On Qawwali: Celebrations and Contestations
By Raziuddin Aquil
Qawwali and other song and dance techniques are central to most forms of devotional, religion. In his lifetime, the leading Chishti Sufi, Nizam-ud-Din Auliya, fought a bitter struggle against the ulama of Delhi in the early fourteenth century who contested the legitimacy of his practice of organising musical sessions. For the theologians professing Hanafi interpretation of mainstream Sunni Islam, music is haram, or a forbidden act. For most Sufis, on the other hand, music is one of the most effective and perfectly valid ways to remember Allah and achieve ecstasy.
According to Amir Khwurd, the author of fourteenth-century Sufi text, Siyar-ul-Auliya, Nizam-ud-Din identified four kinds of musical practice: halal (lawful), haram (forbidden), makruh (abominable), and mubah (permissible). If the connoisseur (sahib-i wajd o hal) is fairly attracted towards the divine, then his practice of sama is mubah; if he is inclined more towards majaz (this-worldly attractions), then it is makruh; if his interest is entirely for majaz, then it is haram; and if he is fully devoted to God, sama is halal for him. The practitioner of music (sahib-i sama) should be capable of understanding these distinctions.
Amir Khwurd further writes, quoting from Nizam-ud-Din’s remarks (recorded in his discourses, Fawa’id-ul-Fu’ad), that the singer (musma) should be an adult male, and not a boy or woman. The heart of the listener (mustame) should be full of love and devotion for God. The content (masmu) should not be vulgar (fahash, hazal). Musical instruments (ala-i sama) such as Chang and Rabab should not be used in majlis-i-sama. Nizam-ud-Din emphasised during his conversations with disciples that whatever was being heard was for remembering God (yad-i-haqq) and, thus, a valid (halal) act. Nizam-ud-Din is also reported to have outlined the adab or norms for sama: it should be held at an appropriate time when the heart is free from any anxiety; it should be organised at a place where the environment is soul-refreshing; and the participants should belong to the same group of male adults known for their addiction (zauq) for sama, which in practice was a blend of poetry, music, and dance. At the time of settling down in the majlis (musical assembly), one should wear a neat and perfumed attire.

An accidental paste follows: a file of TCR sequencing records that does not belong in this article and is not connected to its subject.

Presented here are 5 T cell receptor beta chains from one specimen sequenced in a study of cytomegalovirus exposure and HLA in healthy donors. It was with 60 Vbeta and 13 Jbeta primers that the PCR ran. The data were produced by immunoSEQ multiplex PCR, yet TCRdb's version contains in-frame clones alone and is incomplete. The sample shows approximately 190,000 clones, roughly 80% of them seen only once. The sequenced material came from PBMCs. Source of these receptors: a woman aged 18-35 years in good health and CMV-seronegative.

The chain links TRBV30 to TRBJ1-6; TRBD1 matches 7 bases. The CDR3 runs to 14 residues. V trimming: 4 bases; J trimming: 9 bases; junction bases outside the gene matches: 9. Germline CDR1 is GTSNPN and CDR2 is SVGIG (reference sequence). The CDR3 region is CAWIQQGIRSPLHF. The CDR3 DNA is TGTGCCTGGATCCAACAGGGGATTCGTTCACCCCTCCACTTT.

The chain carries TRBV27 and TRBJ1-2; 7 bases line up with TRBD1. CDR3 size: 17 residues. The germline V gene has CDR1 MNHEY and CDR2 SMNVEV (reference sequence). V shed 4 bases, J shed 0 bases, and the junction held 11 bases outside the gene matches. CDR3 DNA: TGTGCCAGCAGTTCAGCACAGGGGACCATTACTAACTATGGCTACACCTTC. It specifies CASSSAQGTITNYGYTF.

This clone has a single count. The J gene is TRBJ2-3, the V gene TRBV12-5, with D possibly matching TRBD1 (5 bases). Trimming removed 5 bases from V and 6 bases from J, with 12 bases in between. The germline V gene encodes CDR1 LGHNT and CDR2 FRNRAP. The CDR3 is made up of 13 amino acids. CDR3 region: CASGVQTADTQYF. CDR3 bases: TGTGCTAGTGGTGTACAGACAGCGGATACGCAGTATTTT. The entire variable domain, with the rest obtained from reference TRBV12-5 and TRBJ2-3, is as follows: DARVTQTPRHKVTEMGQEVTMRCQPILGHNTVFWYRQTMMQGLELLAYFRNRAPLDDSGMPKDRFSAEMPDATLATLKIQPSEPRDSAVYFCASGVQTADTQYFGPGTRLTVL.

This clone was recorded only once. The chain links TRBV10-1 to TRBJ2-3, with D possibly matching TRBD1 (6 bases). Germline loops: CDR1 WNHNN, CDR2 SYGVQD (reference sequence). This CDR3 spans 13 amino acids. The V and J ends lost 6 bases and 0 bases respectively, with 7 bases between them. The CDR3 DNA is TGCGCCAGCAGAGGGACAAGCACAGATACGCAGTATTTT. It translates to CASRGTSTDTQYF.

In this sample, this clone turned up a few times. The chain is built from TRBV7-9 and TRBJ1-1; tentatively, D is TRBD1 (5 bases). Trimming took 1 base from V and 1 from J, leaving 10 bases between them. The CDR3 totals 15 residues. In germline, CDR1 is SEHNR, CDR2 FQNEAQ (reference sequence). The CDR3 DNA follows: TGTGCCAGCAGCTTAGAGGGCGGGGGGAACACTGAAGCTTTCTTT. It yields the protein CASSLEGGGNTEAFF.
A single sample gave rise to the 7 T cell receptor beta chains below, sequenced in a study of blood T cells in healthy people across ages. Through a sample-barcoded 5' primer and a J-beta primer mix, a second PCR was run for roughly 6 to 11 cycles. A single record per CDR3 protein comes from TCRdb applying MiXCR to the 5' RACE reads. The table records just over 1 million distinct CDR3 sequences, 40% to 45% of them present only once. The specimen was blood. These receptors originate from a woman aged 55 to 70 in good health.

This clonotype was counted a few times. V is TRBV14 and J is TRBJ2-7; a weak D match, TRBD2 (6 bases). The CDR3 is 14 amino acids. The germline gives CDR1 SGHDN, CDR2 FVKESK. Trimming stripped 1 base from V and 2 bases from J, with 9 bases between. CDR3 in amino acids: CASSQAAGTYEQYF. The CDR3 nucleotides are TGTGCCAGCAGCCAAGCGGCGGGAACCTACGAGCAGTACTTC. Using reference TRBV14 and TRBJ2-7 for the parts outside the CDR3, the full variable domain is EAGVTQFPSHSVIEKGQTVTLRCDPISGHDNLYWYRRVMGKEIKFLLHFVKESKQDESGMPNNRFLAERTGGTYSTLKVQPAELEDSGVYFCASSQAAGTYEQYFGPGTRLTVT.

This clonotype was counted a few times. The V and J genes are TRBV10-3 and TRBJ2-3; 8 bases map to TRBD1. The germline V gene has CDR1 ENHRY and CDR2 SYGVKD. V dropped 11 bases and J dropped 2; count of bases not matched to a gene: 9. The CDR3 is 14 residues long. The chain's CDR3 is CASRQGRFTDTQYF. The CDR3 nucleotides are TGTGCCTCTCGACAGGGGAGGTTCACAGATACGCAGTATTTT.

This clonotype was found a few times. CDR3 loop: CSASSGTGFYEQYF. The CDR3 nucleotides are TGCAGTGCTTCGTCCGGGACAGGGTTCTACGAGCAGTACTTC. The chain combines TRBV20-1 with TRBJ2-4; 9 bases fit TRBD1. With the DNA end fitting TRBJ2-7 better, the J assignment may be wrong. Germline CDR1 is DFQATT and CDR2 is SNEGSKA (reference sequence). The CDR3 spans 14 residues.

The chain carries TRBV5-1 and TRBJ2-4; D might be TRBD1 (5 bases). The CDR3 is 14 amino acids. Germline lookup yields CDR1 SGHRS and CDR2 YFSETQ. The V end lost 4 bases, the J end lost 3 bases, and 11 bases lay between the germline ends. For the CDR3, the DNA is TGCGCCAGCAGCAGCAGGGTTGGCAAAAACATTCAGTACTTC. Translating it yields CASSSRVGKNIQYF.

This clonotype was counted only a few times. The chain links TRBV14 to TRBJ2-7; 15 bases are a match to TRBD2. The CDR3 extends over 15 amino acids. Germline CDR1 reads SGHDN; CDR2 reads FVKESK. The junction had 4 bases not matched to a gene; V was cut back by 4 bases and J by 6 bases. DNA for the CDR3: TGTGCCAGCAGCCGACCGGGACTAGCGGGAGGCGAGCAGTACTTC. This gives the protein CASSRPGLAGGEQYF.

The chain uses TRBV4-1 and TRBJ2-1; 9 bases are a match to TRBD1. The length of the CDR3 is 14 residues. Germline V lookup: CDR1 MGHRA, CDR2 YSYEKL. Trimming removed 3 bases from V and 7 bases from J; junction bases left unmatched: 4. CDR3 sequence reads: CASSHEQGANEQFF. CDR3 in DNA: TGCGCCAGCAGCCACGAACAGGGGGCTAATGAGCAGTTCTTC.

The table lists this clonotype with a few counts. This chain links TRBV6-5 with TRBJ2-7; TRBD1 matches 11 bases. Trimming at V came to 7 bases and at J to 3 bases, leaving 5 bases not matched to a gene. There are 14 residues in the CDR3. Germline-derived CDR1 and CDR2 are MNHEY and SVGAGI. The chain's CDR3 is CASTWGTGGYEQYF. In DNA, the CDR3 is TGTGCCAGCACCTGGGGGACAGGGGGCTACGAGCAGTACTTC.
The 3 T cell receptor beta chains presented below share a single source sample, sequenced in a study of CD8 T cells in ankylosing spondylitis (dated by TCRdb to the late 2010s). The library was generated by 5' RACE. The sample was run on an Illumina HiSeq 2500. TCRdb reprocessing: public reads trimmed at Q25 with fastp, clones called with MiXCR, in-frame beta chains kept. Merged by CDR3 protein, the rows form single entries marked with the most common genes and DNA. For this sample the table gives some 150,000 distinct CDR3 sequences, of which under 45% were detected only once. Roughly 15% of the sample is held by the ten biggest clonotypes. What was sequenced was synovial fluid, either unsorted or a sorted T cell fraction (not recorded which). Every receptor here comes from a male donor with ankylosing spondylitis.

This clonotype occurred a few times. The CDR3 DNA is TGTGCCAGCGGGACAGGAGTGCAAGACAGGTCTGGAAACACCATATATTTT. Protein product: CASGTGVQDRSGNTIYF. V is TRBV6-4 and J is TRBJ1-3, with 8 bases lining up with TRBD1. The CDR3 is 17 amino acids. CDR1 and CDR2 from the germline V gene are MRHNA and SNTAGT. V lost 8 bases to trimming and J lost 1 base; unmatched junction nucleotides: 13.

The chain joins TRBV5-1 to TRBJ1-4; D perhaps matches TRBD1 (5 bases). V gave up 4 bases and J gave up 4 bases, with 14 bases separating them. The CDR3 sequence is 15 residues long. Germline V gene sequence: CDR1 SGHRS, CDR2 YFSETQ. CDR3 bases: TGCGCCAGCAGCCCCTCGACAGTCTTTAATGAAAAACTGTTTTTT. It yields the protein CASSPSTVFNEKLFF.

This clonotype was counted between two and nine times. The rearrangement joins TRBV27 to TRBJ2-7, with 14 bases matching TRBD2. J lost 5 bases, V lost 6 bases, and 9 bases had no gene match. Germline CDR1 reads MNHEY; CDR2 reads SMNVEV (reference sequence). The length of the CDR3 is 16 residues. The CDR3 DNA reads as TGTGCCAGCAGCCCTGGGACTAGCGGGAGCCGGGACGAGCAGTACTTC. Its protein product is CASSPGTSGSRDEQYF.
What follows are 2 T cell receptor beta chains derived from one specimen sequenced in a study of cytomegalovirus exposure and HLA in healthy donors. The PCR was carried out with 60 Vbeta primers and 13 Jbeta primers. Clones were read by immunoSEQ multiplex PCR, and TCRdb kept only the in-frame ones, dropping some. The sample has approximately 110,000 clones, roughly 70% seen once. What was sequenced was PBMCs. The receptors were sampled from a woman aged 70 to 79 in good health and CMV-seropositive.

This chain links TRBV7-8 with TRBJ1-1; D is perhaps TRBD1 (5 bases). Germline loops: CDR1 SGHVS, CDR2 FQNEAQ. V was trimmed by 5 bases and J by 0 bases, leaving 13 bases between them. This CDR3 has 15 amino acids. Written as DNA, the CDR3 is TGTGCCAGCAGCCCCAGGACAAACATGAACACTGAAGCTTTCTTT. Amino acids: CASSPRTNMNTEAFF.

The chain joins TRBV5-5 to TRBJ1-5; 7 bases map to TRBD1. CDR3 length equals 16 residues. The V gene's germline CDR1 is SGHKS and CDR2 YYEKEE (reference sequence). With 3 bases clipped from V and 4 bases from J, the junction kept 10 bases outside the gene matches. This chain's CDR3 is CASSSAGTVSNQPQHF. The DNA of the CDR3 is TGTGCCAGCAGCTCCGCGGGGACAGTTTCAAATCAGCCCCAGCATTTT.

According to Fakhr-ud-Din Zarradi, a khalifa (one of the spiritual successors) of Nizam-ud-Din Auliya, who actively participated in the discussion on the legitimacy of Sufi music, sama should be listened to with full attention. The participants of the majlis should not look at each other or be conscious of each other’s presence. Clearing one’s throat and yawning should be avoided. The heads should be lowered and completely lost in contemplation. There should not be any movement of the body and one should keep one’s nafs (the sensual aspect of one’s being) in control so that dancing and clapping are avoided. However, if one is so lost or moved while listening to music that one suddenly starts crying, shaking or dancing, and his intention is not marred by any sense of ostentation or hypocrisy, then his actions will be treated as mubah. For, crying and wailing drown one’s sorrows (gham), and dancing is equivalent to surur (cheerfulness, exhilaration) which is a valid movement or activity. Among the recommended norms in adab-i-sama is included the suggestion that if a fellow participant stands up in wajd, moved or transported in an ecstasy of love for God, then others in the majlis should follow him in standing up to be by his side. And, while dancing in ecstasy (raqs), he should maintain a certain degree of grace so that others are not put off by his vulgar movements and intention.
Nizam-ud-Din is also quoted as saying that the body movement that is generated in remembering God in ecstasy is mustahab, a recommended or allowed practice, and if the intention is for some carnal pleasure (fasad), then it is haram. However, if a person gets really ecstatic (raqs and harkat) in sama and even tears his clothes, he may be treated as one overpowered by ecstasy and so he may not be questioned. But those who pretend to be lost in ecstasy just to show off their spiritual bent of mind will be accused of indulging in haram. Sufi circles did identify the pretenders who would be the cause of embarrassment, especially when the ulama were ready to interrogate anyone departing from norms of proper conduct. Qalandars and related groups particularly attracted attention for their behaviour, which could be identified as deviance. Also, Nizam-ud-Din’s followers themselves would be reported to be part of musical jamborees, where not only instruments were used, but also women were present. Nizam-ud-Din maintained some ambiguity in the matter, or at least let the followers decide for themselves what was good for them, recalling here reports of Amir Khusrau inventing not only ragas, khayal and tarana, but also being instrumental in creating the Sitar, Sarod, etc.